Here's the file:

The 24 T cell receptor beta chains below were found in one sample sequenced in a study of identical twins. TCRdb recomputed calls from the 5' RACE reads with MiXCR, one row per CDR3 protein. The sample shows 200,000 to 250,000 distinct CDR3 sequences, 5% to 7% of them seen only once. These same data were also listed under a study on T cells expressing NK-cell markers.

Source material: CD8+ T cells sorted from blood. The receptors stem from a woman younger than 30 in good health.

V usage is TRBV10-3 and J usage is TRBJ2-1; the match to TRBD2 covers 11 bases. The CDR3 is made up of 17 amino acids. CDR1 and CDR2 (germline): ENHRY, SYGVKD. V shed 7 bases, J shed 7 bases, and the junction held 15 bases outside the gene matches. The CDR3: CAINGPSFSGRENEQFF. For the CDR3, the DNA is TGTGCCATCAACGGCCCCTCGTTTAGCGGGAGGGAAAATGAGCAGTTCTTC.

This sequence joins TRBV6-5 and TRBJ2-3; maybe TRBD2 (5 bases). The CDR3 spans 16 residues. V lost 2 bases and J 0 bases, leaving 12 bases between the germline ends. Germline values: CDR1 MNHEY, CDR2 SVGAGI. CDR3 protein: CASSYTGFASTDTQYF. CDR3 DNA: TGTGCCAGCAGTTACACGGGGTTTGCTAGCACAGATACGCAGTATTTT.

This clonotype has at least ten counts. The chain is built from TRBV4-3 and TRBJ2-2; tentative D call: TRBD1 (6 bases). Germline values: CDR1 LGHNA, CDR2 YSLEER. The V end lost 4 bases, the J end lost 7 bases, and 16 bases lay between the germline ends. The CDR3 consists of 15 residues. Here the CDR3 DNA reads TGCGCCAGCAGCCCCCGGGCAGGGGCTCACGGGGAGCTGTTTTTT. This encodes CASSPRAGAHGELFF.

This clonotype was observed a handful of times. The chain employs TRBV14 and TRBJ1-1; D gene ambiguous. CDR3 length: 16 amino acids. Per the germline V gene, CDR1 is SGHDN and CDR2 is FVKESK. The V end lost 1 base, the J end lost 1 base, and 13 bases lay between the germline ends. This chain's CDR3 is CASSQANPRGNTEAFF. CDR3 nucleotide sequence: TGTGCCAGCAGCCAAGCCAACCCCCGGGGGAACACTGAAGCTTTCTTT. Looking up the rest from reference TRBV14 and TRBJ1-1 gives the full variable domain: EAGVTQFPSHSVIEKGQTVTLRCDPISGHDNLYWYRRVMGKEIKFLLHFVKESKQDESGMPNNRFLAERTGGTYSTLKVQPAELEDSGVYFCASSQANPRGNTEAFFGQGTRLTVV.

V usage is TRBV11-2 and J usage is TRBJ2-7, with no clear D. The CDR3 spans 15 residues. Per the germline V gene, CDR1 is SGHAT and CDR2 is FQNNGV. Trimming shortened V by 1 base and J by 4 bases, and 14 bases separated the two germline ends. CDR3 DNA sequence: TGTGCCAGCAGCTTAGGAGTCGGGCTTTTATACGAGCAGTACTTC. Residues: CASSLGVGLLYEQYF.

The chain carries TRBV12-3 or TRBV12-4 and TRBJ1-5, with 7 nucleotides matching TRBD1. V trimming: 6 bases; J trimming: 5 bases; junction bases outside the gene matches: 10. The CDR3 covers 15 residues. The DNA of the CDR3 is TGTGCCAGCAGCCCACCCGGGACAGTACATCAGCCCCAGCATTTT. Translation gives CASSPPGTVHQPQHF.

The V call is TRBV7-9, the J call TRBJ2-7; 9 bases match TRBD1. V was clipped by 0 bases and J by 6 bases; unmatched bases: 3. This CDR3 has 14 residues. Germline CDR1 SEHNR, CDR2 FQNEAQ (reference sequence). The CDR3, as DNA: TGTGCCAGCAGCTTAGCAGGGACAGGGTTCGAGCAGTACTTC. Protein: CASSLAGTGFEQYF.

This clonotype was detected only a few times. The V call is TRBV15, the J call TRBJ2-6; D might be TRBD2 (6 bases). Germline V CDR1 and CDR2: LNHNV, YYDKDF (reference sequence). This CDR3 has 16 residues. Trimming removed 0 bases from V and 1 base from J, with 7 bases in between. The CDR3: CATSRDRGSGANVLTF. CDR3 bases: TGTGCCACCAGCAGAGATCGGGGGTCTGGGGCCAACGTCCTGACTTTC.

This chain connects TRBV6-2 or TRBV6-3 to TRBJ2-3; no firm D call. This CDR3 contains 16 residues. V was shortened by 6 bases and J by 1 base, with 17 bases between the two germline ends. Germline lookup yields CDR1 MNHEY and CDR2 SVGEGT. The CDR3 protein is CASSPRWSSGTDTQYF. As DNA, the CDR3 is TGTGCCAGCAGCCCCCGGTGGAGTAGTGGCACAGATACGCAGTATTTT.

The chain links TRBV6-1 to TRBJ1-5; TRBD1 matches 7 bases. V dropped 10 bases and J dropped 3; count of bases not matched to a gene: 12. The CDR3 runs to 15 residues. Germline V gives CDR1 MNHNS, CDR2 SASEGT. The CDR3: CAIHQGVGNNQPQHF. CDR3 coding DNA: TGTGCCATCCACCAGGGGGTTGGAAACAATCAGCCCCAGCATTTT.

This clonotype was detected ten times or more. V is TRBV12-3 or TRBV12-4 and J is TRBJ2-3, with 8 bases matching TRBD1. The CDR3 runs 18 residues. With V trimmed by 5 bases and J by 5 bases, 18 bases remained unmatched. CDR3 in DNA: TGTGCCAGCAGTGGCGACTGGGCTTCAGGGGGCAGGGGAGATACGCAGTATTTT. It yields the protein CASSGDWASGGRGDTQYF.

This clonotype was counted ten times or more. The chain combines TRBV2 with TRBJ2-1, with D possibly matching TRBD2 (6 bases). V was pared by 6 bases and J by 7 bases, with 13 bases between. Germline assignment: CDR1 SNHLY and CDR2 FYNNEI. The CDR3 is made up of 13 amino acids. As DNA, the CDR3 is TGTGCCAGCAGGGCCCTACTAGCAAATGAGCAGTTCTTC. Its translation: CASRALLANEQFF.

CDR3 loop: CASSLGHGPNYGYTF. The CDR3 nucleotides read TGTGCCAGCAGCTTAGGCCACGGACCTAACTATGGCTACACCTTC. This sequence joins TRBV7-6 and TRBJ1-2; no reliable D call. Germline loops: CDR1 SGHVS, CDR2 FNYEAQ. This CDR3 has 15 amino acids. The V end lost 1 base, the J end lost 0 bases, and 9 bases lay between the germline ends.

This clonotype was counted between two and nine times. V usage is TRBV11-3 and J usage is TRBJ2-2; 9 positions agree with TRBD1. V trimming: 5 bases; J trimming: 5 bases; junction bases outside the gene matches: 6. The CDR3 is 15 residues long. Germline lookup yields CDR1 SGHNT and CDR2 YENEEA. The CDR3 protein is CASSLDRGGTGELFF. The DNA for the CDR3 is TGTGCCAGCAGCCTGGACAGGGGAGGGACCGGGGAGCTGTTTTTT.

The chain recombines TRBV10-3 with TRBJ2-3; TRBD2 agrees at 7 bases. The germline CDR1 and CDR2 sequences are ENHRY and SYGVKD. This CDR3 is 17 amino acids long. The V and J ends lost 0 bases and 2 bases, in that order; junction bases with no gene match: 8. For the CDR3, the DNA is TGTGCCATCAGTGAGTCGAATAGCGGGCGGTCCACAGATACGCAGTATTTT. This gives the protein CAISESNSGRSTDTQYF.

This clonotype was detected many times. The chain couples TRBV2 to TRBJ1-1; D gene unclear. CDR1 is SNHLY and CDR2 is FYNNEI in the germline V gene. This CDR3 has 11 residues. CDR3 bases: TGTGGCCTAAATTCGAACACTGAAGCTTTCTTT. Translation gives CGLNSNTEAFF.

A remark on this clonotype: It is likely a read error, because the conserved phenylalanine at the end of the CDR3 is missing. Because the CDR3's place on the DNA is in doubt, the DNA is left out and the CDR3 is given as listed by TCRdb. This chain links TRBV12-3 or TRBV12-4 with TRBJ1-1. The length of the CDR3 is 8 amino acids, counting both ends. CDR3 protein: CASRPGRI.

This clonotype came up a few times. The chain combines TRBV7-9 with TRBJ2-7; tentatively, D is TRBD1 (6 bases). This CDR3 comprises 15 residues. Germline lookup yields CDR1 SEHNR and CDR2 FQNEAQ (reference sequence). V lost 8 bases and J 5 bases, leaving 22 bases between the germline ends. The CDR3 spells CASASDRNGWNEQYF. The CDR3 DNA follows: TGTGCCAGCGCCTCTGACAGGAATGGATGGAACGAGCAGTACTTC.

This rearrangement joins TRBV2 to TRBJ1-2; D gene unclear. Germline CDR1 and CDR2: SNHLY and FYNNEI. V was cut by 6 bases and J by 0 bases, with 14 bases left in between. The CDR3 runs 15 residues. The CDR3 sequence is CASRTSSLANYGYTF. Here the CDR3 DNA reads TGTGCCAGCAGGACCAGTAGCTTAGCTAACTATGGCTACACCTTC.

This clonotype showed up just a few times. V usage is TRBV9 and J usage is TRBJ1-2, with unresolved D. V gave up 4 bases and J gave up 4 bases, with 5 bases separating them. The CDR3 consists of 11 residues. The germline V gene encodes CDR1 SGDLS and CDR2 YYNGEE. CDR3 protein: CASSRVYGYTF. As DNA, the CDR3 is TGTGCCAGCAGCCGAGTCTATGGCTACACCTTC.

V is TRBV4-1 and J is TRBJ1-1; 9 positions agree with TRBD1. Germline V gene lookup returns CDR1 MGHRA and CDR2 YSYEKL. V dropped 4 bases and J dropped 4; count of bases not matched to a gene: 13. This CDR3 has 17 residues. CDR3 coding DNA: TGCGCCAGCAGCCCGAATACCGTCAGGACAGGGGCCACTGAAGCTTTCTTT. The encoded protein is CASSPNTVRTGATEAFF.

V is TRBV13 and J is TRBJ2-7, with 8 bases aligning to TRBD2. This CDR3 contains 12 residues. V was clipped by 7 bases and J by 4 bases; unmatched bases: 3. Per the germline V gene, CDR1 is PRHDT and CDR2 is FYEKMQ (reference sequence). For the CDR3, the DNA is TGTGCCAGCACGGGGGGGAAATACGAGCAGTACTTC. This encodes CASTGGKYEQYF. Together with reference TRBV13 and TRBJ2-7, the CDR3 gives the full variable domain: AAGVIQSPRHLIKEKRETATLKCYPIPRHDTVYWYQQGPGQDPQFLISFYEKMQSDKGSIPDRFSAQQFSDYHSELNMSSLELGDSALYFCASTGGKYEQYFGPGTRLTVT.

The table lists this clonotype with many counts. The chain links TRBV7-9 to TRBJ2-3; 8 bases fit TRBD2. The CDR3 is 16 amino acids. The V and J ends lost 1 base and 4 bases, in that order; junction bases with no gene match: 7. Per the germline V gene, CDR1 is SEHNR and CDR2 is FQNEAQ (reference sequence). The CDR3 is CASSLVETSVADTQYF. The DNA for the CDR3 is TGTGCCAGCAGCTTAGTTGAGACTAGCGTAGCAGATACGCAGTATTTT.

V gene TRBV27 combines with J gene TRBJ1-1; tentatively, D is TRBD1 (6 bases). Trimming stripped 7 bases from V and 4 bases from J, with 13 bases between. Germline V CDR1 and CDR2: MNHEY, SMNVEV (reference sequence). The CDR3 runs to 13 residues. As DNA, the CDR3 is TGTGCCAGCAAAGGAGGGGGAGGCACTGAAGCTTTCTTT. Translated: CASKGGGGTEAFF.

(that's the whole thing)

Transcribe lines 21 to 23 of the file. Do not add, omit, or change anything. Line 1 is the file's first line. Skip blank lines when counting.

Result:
This rearrangement joins TRBV2 to TRBJ1-2; D gene unclear. Germline CDR1 and CDR2: SNHLY and FYNNEI. V was cut by 6 bases and J by 0 bases, with 14 bases left in between. The CDR3 runs 15 residues. The CDR3 sequence is CASRTSSLANYGYTF. Here the CDR3 DNA reads TGTGCCAGCAGGACCAGTAGCTTAGCTAACTATGGCTACACCTTC.

This clonotype showed up just a few times. V usage is TRBV9 and J usage is TRBJ1-2, with unresolved D. V gave up 4 bases and J gave up 4 bases, with 5 bases separating them. The CDR3 consists of 11 residues. The germline V gene encodes CDR1 SGDLS and CDR2 YYNGEE. CDR3 protein: CASSRVYGYTF. As DNA, the CDR3 is TGTGCCAGCAGCCGAGTCTATGGCTACACCTTC.

V is TRBV4-1 and J is TRBJ1-1; 9 positions agree with TRBD1. Germline V gene lookup returns CDR1 MGHRA and CDR2 YSYEKL. V dropped 4 bases and J dropped 4; count of bases not matched to a gene: 13. This CDR3 has 17 residues. CDR3 coding DNA: TGCGCCAGCAGCCCGAATACCGTCAGGACAGGGGCCACTGAAGCTTTCTTT. The encoded protein is CASSPNTVRTGATEAFF.